New target identified for Alzheimer’s disease
Neurological researchers at Rush University Medical Center have found a new therapeutic target that can potentially lead to a new way to prevent the progression of Alzheimer’s disease. The target called neutral sphingomyelinase (N-SMase) is a protein that when activated, can cause a chain of reactions in the cell leading to neuronal death and memory loss.
Results from the study funded by the National Institutes of Health and the Alzheimer’s Association will be published in the September 22 issue of the Journal of Neuroscience.
“There are multiple, neurotoxic, disease-causing pathways that converge on the neutral sphingomyelinase that can cause neuronal loss in the brain of an Alzheimer’s patient,” said Kalipada Pahan, PhD, neurological researcher and lead investigator at Rush. “If we can stop the activation of the neutral sphingomyelinase, we may be able to stop memory loss and the progression of Alzheimer’s disease.”
In the brain of a patient with Alzheimer’s disease, two abnormal structures called plaques and tangles are prime suspects in damaging and killing nerve cells. While neurons die, other brain cells like astroglia and microglia do not die. These brain cells become activated, and the glial cell activation plays a key role in the destruction of neurons. However, the molecular mechanisms by which activated glial cells can kill neurons have been poorly understood until now.
Beta-amyloid, which is a protein fragment deposited in the brains of patients who have Alzheimer’s disease, causes the activation of glial cells. Neuritic plaques are mainly composed of aggregates of beta-amyloid. When healthy nerve cells in the brain are exposed to beta-amyloid, they exhibit a number of pathological changes that are characteristic of Alzheimer’s pathology.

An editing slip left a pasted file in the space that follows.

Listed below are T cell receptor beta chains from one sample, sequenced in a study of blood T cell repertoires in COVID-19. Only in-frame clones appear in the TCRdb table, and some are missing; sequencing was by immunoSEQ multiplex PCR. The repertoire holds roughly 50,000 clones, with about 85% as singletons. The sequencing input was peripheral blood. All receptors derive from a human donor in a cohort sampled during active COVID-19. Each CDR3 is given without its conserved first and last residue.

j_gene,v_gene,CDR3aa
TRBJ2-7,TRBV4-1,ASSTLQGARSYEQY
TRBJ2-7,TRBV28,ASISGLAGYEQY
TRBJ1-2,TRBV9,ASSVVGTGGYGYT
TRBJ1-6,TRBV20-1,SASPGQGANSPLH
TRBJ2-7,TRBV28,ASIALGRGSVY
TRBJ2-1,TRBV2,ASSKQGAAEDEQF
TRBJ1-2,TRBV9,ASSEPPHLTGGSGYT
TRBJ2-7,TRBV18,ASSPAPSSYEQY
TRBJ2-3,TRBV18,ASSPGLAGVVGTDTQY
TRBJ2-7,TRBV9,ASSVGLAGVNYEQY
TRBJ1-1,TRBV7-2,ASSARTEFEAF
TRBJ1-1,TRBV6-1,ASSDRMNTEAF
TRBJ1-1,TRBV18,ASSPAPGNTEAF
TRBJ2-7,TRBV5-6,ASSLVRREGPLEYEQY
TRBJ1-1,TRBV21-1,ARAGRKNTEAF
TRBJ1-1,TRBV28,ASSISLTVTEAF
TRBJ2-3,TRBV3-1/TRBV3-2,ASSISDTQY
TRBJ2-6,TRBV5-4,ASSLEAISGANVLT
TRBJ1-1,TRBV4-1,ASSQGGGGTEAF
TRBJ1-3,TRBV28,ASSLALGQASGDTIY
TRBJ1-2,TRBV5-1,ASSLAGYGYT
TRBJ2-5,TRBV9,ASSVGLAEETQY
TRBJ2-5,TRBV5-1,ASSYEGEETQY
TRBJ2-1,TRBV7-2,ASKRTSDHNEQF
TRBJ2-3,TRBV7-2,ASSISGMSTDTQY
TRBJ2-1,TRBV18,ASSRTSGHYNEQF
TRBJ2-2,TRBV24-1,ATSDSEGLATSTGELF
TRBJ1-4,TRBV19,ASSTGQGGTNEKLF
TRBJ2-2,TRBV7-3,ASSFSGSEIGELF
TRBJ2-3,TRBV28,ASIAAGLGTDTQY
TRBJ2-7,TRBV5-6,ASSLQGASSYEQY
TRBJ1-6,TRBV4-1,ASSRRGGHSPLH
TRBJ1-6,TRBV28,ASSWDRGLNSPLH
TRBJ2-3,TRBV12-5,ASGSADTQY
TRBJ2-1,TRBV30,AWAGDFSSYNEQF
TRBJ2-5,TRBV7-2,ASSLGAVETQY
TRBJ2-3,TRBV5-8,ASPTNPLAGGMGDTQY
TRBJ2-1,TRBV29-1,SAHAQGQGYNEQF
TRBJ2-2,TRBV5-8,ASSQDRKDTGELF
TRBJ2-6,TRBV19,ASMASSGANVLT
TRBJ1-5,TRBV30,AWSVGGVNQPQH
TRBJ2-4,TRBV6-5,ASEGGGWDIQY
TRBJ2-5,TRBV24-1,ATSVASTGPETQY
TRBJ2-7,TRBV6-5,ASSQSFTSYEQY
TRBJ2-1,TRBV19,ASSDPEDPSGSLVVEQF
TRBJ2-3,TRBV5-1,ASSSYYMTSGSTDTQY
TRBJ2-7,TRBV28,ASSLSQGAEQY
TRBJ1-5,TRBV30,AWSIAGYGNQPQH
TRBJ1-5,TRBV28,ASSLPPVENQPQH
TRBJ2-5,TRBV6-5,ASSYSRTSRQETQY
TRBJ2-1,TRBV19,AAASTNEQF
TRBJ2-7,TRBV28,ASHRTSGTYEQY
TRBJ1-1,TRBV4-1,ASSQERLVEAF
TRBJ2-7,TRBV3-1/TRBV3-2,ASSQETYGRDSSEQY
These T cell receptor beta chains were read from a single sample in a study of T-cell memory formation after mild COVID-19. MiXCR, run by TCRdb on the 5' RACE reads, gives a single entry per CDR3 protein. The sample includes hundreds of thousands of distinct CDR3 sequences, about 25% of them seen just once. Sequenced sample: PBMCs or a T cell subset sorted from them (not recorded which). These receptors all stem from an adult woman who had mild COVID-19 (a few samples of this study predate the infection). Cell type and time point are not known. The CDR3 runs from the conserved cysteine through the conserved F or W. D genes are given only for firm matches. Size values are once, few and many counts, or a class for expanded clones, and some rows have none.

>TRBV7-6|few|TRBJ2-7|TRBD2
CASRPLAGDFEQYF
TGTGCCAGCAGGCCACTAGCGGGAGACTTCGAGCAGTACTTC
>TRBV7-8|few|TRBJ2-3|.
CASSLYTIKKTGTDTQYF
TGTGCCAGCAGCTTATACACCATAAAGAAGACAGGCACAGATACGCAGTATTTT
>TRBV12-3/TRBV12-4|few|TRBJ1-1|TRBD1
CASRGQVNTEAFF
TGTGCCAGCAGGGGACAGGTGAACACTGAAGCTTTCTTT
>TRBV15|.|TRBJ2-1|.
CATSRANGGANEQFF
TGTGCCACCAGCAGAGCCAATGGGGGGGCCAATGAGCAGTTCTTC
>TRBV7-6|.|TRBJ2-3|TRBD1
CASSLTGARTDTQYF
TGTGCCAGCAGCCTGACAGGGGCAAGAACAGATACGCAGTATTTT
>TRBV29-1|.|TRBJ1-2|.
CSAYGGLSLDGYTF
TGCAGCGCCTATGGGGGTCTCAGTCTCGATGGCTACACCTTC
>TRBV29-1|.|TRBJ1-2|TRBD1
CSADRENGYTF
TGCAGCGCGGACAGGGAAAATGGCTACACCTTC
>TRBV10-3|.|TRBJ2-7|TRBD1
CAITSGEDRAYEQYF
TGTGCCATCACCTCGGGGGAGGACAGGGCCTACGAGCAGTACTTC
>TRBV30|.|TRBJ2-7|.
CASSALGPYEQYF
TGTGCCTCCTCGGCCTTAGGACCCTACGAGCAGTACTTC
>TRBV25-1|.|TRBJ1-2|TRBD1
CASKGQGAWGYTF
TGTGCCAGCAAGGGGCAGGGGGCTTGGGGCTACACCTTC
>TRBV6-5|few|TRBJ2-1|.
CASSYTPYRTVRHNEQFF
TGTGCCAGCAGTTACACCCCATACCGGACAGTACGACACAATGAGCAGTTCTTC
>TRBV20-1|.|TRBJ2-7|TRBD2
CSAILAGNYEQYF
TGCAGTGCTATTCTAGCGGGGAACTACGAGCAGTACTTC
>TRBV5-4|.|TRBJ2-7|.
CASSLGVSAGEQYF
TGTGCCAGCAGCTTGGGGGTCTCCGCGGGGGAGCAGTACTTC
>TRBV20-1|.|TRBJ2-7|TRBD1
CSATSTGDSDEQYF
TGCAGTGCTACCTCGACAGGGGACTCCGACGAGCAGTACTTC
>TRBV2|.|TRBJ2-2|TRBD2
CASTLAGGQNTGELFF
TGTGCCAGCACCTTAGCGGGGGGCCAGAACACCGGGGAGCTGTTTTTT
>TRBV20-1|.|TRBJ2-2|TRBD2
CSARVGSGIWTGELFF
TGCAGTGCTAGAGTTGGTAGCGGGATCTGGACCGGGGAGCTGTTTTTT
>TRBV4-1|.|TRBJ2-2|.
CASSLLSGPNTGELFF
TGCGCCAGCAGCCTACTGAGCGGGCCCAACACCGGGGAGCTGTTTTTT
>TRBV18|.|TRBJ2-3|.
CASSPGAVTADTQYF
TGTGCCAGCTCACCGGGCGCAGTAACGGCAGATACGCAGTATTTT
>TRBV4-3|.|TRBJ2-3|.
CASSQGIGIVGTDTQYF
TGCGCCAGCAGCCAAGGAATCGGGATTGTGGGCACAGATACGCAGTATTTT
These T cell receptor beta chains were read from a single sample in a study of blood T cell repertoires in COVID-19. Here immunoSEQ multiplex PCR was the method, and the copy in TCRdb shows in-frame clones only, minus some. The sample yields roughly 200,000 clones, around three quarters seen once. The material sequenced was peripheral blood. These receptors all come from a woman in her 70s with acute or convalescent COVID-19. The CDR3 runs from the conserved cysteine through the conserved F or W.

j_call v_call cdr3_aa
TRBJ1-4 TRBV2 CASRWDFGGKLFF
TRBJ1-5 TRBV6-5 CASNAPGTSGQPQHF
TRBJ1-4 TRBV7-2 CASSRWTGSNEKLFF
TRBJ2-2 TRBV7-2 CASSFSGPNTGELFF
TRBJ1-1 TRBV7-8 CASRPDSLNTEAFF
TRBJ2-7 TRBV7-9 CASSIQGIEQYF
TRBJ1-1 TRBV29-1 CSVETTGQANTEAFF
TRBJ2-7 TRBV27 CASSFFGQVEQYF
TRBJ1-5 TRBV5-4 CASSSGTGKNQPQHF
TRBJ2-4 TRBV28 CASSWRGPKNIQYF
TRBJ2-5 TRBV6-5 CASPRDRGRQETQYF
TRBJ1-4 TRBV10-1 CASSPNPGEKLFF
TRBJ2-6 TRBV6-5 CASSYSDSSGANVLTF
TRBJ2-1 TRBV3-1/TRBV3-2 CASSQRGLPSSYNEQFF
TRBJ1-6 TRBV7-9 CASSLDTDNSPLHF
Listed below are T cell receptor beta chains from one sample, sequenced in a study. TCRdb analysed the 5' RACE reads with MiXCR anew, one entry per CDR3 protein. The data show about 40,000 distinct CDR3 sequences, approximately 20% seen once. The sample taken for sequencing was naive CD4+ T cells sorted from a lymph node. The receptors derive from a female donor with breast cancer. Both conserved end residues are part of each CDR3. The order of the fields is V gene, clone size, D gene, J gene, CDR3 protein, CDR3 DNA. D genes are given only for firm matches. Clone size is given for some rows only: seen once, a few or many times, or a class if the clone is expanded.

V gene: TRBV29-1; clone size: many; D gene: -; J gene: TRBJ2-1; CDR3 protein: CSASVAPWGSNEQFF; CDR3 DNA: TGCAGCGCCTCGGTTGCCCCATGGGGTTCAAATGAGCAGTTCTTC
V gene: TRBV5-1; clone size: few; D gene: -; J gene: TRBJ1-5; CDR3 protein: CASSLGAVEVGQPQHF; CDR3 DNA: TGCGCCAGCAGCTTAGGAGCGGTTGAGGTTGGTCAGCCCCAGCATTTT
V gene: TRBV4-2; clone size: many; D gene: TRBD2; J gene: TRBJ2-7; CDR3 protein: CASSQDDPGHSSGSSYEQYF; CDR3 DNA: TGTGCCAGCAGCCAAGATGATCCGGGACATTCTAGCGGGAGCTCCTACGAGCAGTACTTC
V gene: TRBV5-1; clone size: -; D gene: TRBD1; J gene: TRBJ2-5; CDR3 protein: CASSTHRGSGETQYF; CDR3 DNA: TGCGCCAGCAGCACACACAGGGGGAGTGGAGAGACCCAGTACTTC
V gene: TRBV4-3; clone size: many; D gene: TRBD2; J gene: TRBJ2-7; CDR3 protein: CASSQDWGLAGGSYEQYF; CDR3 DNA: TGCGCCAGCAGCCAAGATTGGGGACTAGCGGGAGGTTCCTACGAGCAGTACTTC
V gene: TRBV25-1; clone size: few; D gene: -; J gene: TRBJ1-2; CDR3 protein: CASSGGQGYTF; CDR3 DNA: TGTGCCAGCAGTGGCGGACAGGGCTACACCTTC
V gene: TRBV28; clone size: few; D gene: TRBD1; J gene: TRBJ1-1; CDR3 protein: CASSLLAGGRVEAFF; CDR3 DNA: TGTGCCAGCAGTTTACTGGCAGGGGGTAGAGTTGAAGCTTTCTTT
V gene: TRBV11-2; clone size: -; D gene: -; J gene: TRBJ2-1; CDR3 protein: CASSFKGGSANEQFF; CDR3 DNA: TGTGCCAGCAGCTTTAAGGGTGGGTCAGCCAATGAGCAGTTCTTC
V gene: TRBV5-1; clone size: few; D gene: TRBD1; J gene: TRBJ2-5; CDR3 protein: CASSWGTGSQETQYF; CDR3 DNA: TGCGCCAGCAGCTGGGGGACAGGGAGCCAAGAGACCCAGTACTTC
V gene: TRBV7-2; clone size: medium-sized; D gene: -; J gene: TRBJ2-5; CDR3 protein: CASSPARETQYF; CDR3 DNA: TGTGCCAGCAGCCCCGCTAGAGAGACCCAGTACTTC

Researchers at Rush were able to determine that the neutral sphingomyelinase is triggered by the activated brain cells and beta-amyloid. However, when the neutral sphingomyelinase was inhibited by using a small molecule inhibitor and a chemical inhibitor, the activated brain cells and beta amyloid were unable to kill neurons.
Experts tested the two inhibitors using human brain cells in a mouse model and a cell culture model.
“Understanding how the disease process works is important in identifying effective approaches to protect the brain and stop the progression of Alzheimer’s disease,” said Pahan. “The results of this study are very promising and our next step is to translate these findings to the clinic.”
“If we can develop and test a clinical medication that can target the neutral sphingomyelinase, we may be able to halt memory loss in Alzheimer's disease patients,” said Pahan.
Alzheimer's disease is an irreversible, progressive brain disease that slowly destroys memory and thinking skills, and eventually even the ability to carry out the simplest tasks. In most people with Alzheimer's, symptoms first appear after age 60. Alzheimer's disease is the most common cause of dementia among older people. Alzheimer's disease affects as many as 5.3 million Americans.